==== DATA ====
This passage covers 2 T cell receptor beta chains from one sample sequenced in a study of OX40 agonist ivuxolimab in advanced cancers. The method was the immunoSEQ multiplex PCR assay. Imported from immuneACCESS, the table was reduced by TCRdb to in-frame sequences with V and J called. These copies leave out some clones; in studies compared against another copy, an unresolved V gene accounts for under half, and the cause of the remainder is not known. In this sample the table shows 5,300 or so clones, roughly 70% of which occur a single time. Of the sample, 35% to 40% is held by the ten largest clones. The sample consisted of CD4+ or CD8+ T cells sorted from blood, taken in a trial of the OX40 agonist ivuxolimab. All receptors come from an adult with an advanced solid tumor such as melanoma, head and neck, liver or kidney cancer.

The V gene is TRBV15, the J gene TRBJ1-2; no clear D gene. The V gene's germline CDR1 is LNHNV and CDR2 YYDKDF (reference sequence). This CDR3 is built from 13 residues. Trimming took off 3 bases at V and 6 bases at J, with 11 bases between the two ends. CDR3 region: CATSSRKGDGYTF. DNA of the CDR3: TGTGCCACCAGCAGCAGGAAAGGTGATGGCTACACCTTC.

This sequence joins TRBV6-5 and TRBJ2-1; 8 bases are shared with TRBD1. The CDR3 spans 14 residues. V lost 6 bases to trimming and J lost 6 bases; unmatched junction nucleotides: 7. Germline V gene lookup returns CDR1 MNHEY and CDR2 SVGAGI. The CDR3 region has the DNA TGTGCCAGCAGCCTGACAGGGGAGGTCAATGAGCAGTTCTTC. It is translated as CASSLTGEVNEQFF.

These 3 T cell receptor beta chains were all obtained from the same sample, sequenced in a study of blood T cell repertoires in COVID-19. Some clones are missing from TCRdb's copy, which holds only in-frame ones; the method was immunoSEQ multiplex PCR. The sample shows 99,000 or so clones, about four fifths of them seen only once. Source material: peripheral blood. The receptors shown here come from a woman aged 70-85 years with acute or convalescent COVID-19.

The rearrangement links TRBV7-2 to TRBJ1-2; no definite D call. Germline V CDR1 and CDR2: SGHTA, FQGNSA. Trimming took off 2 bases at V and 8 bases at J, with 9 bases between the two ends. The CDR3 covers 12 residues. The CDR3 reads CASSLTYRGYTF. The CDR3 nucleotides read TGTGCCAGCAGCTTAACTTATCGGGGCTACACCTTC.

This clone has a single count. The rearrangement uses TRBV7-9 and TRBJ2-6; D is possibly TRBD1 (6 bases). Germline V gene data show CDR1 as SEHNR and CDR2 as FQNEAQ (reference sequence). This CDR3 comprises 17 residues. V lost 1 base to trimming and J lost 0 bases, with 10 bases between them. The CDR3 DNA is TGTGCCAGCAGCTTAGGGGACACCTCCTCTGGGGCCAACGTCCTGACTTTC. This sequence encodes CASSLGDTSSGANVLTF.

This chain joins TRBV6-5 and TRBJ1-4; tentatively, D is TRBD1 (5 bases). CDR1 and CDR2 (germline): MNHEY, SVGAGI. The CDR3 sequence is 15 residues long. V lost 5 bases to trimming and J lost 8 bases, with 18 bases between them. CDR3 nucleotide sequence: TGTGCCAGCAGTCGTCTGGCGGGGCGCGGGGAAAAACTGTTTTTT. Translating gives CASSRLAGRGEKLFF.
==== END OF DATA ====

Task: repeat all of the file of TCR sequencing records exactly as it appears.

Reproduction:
This passage covers 2 T cell receptor beta chains from one sample sequenced in a study of OX40 agonist ivuxolimab in advanced cancers. The method was the immunoSEQ multiplex PCR assay. Imported from immuneACCESS, the table was reduced by TCRdb to in-frame sequences with V and J called. These copies leave out some clones; in studies compared against another copy, an unresolved V gene accounts for under half, and the cause of the remainder is not known. In this sample the table shows 5,300 or so clones, roughly 70% of which occur a single time. Of the sample, 35% to 40% is held by the ten largest clones. The sample consisted of CD4+ or CD8+ T cells sorted from blood, taken in a trial of the OX40 agonist ivuxolimab. All receptors come from an adult with an advanced solid tumor such as melanoma, head and neck, liver or kidney cancer.

The V gene is TRBV15, the J gene TRBJ1-2; no clear D gene. The V gene's germline CDR1 is LNHNV and CDR2 YYDKDF (reference sequence). This CDR3 is built from 13 residues. Trimming took off 3 bases at V and 6 bases at J, with 11 bases between the two ends. CDR3 region: CATSSRKGDGYTF. DNA of the CDR3: TGTGCCACCAGCAGCAGGAAAGGTGATGGCTACACCTTC.

This sequence joins TRBV6-5 and TRBJ2-1; 8 bases are shared with TRBD1. The CDR3 spans 14 residues. V lost 6 bases to trimming and J lost 6 bases; unmatched junction nucleotides: 7. Germline V gene lookup returns CDR1 MNHEY and CDR2 SVGAGI. The CDR3 region has the DNA TGTGCCAGCAGCCTGACAGGGGAGGTCAATGAGCAGTTCTTC. It is translated as CASSLTGEVNEQFF.

These 3 T cell receptor beta chains were all obtained from the same sample, sequenced in a study of blood T cell repertoires in COVID-19. Some clones are missing from TCRdb's copy, which holds only in-frame ones; the method was immunoSEQ multiplex PCR. The sample shows 99,000 or so clones, about four fifths of them seen only once. Source material: peripheral blood. The receptors shown here come from a woman aged 70-85 years with acute or convalescent COVID-19.

The rearrangement links TRBV7-2 to TRBJ1-2; no definite D call. Germline V CDR1 and CDR2: SGHTA, FQGNSA. Trimming took off 2 bases at V and 8 bases at J, with 9 bases between the two ends. The CDR3 covers 12 residues. The CDR3 reads CASSLTYRGYTF. The CDR3 nucleotides read TGTGCCAGCAGCTTAACTTATCGGGGCTACACCTTC.

This clone has a single count. The rearrangement uses TRBV7-9 and TRBJ2-6; D is possibly TRBD1 (6 bases). Germline V gene data show CDR1 as SEHNR and CDR2 as FQNEAQ (reference sequence). This CDR3 comprises 17 residues. V lost 1 base to trimming and J lost 0 bases, with 10 bases between them. The CDR3 DNA is TGTGCCAGCAGCTTAGGGGACACCTCCTCTGGGGCCAACGTCCTGACTTTC. This sequence encodes CASSLGDTSSGANVLTF.

This chain joins TRBV6-5 and TRBJ1-4; tentatively, D is TRBD1 (5 bases). CDR1 and CDR2 (germline): MNHEY, SVGAGI. The CDR3 sequence is 15 residues long. V lost 5 bases to trimming and J lost 8 bases, with 18 bases between them. CDR3 nucleotide sequence: TGTGCCAGCAGTCGTCTGGCGGGGCGCGGGGAAAAACTGTTTTTT. Translating gives CASSRLAGRGEKLFF.